Celtic Stronghold Dundalk
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When realities collide

by Alan Smyth

My name is Alan Smyth. I have been an actor for 22 years. I am currently writing this piece in my hometown called Dundalk, Ireland. Apart from sounding like a support group intro, these are the salient pieces of info you need.

In 2007, I make the move to Los Angeles. I’m 4 months in “situ” (i.e. already ensconced) and I’ve already booked a couple of one-off guest spots. My agent calls: ‘Tell me again the name of your town you are from.” I tell him. “You are not going to believe this,” he says. He sends me the breakdown.

Age and physical type? Perfect match. Character description? Yup. Specifically Irish? Check. Incredibly specifically? My actual hometown. Known by only those on the island, certainly not in the U.S. Such a match, it seems, that the network is bypassing me on the ‘pre-read’ and straight into the Head of Casting with an eye to test. The aforementioned Head seems over-the-televisual moon.

“Do you have any questions?”

“Just the one — do you want the actual accent of this small hometown or a more generic one, like the one I now have (after years of vocal training and living in a different cities)?”

“We are all about authenticity.”

7 or 8 lines into this very well-written, authentic scene …”Wait wait wait … what are you doing?” says the Head.

I’m unclear what is meant.

“That sound you’re making. Why are you doing that?”

Eh … that’s the accent.

“No it’s not,” says the Head.

I’m assuring that it really is.

“Nobody talks like that.” I think it might be a joke. It isn’t. OK, let’s do it in a more neutral dialect.

“No no. We’re done here”.

“I’m sorry?”

“We’re done here.”

My agent calls to relay the call he received. I’m not from that place, am lying to my agents, I’m an imposter … by the Head’s account. My accent sounded like a poor attempt at a regional American dialect rather than that of the Irish town that I was born and bred in (and am currently visiting). The town my parents, aunts, uncles and cousins still live in.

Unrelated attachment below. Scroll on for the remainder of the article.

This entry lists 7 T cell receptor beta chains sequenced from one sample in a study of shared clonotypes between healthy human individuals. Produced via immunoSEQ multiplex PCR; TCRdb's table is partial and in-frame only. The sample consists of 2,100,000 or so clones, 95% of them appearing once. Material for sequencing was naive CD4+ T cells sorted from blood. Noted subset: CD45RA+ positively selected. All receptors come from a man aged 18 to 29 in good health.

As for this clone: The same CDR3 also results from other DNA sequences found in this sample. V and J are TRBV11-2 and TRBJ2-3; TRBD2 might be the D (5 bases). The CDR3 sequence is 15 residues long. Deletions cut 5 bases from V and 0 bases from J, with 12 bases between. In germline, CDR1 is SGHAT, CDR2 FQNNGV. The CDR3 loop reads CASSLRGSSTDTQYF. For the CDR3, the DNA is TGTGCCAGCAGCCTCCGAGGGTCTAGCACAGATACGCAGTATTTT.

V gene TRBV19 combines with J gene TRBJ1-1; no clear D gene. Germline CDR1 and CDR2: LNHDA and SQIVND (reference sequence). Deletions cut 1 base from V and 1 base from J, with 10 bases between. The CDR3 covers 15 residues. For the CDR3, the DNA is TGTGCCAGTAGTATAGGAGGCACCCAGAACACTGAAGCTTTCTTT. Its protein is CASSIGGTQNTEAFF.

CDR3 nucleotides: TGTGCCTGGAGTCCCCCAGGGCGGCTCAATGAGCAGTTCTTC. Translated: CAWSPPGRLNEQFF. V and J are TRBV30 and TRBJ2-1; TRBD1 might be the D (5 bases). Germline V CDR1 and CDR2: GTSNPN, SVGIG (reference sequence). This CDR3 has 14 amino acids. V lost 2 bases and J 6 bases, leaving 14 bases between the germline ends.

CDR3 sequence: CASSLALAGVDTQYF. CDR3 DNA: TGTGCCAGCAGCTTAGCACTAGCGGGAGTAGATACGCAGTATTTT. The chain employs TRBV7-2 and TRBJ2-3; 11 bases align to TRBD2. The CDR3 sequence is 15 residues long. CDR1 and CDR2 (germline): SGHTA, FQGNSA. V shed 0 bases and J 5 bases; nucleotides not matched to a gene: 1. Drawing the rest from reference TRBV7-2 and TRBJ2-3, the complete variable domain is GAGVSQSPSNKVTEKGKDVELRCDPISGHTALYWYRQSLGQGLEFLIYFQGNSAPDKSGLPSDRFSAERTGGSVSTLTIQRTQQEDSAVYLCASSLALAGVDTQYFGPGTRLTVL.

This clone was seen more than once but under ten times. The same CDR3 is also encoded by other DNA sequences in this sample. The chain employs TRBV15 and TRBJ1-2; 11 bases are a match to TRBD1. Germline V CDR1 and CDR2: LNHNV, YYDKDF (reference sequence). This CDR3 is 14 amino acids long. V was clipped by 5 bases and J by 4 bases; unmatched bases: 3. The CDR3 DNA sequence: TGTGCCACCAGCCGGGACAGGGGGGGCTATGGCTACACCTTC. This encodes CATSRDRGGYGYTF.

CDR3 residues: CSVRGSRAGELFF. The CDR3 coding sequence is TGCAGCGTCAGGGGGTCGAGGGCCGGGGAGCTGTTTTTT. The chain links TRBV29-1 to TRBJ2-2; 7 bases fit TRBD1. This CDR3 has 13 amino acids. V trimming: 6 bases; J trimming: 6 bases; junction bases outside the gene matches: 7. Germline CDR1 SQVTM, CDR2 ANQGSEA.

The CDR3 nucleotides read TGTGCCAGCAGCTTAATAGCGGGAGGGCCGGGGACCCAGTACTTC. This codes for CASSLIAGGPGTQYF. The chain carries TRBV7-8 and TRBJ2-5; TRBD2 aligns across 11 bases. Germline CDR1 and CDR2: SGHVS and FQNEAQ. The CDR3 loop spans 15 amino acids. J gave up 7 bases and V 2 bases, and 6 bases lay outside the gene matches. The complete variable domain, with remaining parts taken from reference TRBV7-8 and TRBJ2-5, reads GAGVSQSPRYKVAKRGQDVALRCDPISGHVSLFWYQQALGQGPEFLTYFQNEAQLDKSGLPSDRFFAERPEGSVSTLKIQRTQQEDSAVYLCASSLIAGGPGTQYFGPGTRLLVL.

This isn’t the only time my Irishness has been brought into question. My Irish character on Leverage had 2 ‘Irish’ sidekicks. The showrunner’s blog blew up with disgruntled fans wanting to know why one of these two ‘real’ Irish guys didn’t play my role because my poor accent was a distraction. The sidekicks hailed from Seattle and NYC respectively. I must tell you that these fans have since become fiercely loyal to me and promote everything I do. But at that time, the perception was that I was roguishly undermining their show and they were having none of it. I admire that. I love the devotion of fans.

And when I did a last minute takeover on an Irish play in L.A., the American director instructed me to follow the New York actor to get the accent right!

I relay this without a drop of bitterness. Frustration at the time most certainly, but it’s just one of those things. In the way one often sees the Irish play Americans on screen, one sees Americans portray us. We may balk at the wonky accents, but the deed has been done.

When we are asked for the ‘real deal’ we are often being asked for what is thought to be the ‘real deal.’ It’s perceived authenticity. And if your only experience of Ireland is Darby O’Gill and the Little People, then no one I grew up with will sound real to you.

It cuts both ways of course. When I’ve been asked to play an American role, I welcome the opportunity. And as much as I may hear the flaws in my work, it isn’t for me to judge. I present a version of reality and it is (or not) embraced. TV and film tell heightened stories — stories where folks are outside of their norm. At times, a distorted reality. Nobody wants it real in real terms, but real in fictional, scripted terms.

Authentic to me is something believable. I relate to it, it feels real, therefore it is authentic. So in presenting that realness, it follows that I must remain true to my gut; to what I know is real. Or is it what I think is real? It must be that, because acting is interpretive.

It is based on reading, watching, listening … then, interpreting. Do I compromise my take on believability to get the job? Do I study hard to figure out what is expected and desired and adjust my reality meter? Is my authenticity malleable?

What is authentic to others is anyone’s guess. The real hope (for it is a hope, not an obstacle) is that your reality meets theirs. You do what you can do and if both are in agreement on what this particular reality is, the odds are in your favor. Have faith. Stick to your guns, and do what you know is right.

Alan Smyth

About Alan Smyth

Alan Smyth is Irish and moved to the US (Los Angeles) in 2007. He has been an actor for 22 years. When he isn't acting he likes to run, play with his dogs, drink too much coffee and write books. Follow him on Twitter at @AlanGSmyth

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